# Writing a counter function

John Hughes rjmh@cs.chalmers.se
Sat, 29 Jun 2002 19:53:17 +0200 (MET DST)

```On Sat, 29 Jun 2002, Shlomi Fish wrote:
>
> No. But I want to generate an irregular series, which I determine the
> intervals between two consecutive numbers myself. E.g:
>
> let (num1, next1) = (counter 5)
>     (num2, next2) = (next1 100)
>     (num3, next3) = (next2 50) in
>     [num1,num2,num3]
>
> Will have the numbers [5, 105, 155].
>

The other answers you've received really question whether this is a good
way to use Haskell at all --- usually, if you want to generate a sequence
of values, it's a good idea just to represent them explicitly as a (lazy)
list. For example, you can compute more-or-less the same result as you
want just using standard list processing functions:

Main> scanl (+) 0 [5,100,50]
[0,5,105,155]

However, you can also do almost exactly what you suggest. Not quite
exactly, because the function you describe would have a recursive type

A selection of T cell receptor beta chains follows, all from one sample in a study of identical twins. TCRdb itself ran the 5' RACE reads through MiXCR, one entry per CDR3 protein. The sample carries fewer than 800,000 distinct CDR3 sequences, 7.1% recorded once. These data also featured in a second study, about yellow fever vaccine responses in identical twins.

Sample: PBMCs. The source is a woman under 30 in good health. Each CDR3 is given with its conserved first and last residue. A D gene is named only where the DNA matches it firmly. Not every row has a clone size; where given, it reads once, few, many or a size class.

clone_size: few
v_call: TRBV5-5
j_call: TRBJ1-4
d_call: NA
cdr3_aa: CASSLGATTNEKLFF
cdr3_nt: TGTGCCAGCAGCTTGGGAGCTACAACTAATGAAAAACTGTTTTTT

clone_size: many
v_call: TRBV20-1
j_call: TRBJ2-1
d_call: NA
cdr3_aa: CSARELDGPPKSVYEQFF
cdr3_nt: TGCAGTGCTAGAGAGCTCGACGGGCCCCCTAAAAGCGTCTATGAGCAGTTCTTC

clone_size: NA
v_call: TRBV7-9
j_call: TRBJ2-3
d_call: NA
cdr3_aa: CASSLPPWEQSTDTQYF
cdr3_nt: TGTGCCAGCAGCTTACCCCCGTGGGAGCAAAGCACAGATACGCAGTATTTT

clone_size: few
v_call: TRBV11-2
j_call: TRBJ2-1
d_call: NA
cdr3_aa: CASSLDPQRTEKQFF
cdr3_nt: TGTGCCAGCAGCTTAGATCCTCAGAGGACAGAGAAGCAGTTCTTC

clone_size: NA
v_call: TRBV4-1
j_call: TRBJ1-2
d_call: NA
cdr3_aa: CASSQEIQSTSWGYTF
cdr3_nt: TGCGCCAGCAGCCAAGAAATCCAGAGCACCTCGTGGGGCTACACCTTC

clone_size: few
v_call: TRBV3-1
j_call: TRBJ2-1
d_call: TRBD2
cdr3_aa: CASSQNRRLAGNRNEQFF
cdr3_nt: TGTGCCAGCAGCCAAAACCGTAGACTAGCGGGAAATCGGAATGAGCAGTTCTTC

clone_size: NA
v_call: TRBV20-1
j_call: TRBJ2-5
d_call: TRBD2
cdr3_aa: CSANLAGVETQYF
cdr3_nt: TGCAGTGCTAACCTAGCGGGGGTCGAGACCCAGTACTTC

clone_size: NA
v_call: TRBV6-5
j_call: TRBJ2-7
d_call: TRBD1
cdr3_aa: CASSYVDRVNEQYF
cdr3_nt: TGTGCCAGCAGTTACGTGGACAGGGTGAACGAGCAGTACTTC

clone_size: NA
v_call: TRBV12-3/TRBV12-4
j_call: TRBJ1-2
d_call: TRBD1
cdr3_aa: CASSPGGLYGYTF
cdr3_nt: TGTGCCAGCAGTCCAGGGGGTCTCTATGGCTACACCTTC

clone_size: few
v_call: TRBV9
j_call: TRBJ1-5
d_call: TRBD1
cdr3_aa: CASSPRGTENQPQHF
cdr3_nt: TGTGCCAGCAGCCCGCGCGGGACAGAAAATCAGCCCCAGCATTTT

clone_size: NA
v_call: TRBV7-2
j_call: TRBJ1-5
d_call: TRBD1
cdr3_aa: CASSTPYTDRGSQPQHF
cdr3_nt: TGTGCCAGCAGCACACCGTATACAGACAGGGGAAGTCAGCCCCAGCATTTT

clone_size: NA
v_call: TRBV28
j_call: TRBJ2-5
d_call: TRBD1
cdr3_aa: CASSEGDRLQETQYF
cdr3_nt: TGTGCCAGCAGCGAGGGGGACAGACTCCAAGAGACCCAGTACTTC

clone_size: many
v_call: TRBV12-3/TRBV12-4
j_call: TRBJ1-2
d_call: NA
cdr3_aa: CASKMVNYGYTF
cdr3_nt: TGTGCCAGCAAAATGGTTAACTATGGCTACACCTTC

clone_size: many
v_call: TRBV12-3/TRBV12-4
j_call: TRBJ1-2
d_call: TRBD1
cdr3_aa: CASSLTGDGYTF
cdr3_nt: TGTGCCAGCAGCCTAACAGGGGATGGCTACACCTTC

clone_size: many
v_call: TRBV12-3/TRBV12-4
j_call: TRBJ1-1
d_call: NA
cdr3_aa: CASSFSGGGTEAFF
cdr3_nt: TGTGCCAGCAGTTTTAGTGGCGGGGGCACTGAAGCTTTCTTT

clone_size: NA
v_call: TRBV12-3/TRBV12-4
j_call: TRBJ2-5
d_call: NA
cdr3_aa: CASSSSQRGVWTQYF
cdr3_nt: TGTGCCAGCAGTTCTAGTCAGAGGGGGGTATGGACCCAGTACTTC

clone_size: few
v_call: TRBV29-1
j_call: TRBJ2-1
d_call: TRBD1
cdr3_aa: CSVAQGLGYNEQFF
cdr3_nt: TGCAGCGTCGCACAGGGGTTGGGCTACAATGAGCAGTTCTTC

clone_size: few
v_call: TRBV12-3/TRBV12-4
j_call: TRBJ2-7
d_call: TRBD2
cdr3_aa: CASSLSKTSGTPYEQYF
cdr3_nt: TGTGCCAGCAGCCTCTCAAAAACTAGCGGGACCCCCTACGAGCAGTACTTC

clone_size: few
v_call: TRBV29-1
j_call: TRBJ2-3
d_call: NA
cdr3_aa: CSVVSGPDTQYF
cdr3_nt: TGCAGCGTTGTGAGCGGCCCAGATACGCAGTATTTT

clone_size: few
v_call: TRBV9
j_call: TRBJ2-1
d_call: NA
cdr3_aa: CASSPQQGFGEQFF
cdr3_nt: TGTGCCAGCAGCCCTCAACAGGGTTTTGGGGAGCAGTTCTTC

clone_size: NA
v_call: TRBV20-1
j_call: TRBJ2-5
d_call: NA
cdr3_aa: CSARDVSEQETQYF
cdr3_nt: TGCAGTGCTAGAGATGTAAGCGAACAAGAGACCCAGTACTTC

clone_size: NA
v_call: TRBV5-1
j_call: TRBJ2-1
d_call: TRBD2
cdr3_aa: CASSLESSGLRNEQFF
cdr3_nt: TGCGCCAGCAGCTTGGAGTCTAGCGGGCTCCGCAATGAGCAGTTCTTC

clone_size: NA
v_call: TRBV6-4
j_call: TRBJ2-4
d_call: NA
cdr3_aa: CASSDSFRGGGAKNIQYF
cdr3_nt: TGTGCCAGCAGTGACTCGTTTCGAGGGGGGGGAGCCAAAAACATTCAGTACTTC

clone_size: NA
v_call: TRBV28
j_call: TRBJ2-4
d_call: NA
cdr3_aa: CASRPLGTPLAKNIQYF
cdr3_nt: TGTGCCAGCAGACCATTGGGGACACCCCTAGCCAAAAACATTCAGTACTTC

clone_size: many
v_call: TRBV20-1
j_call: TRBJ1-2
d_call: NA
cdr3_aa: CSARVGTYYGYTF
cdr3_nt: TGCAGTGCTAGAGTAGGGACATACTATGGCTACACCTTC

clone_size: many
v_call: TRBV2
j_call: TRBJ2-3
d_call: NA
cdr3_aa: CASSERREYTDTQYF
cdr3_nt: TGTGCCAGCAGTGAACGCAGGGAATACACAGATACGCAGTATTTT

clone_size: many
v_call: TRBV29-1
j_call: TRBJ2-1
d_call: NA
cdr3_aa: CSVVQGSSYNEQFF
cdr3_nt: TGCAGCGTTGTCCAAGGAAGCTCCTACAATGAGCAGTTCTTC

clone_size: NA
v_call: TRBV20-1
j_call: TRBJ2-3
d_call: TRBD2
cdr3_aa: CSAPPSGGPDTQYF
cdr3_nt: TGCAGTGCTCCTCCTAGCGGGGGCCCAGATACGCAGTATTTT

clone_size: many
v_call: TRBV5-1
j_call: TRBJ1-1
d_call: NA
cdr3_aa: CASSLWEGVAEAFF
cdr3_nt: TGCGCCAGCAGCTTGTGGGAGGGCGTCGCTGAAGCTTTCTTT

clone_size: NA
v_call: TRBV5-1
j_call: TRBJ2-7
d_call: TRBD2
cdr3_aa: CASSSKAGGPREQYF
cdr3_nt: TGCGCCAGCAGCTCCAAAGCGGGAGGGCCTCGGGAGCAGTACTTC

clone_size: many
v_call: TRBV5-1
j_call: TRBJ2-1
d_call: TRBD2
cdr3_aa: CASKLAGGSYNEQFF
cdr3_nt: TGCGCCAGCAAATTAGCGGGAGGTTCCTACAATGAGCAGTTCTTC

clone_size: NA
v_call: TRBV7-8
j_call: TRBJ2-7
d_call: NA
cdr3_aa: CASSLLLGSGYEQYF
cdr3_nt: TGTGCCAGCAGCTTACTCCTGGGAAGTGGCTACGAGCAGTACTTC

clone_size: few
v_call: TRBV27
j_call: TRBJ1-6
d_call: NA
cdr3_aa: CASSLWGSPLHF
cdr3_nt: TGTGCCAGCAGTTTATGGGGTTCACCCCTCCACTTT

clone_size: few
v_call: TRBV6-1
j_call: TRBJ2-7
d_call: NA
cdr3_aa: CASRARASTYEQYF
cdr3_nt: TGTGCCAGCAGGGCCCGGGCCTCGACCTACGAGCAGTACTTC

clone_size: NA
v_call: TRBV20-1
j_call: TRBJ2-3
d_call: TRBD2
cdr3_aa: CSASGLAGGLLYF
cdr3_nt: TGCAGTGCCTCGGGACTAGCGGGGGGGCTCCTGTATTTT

type Counter = Int -> (Int, Counter)

and Haskell requires that type recursion involve a data or newtype. So,
here's a solution:

newtype Counter = Counter (Int -> (Int, Counter))

count :: Counter -> Int -> (Int, Counter)
count (Counter c) = c

counter n = (n, Counter next)
where next k = counter (n+k)

xs = let (num1, next1) = (counter 5)
(num2, next2) = (next1 `count` 100)
(num3, next3) = (next2 `count` 50) in
[num1,num2,num3]

Main> xs
[5,105,155]

The only difference from your idea is that a counter is not a function; we
have to use the function count to invoke it. And that's forced on us by
the need to avoid type recursion.

John Hughes

```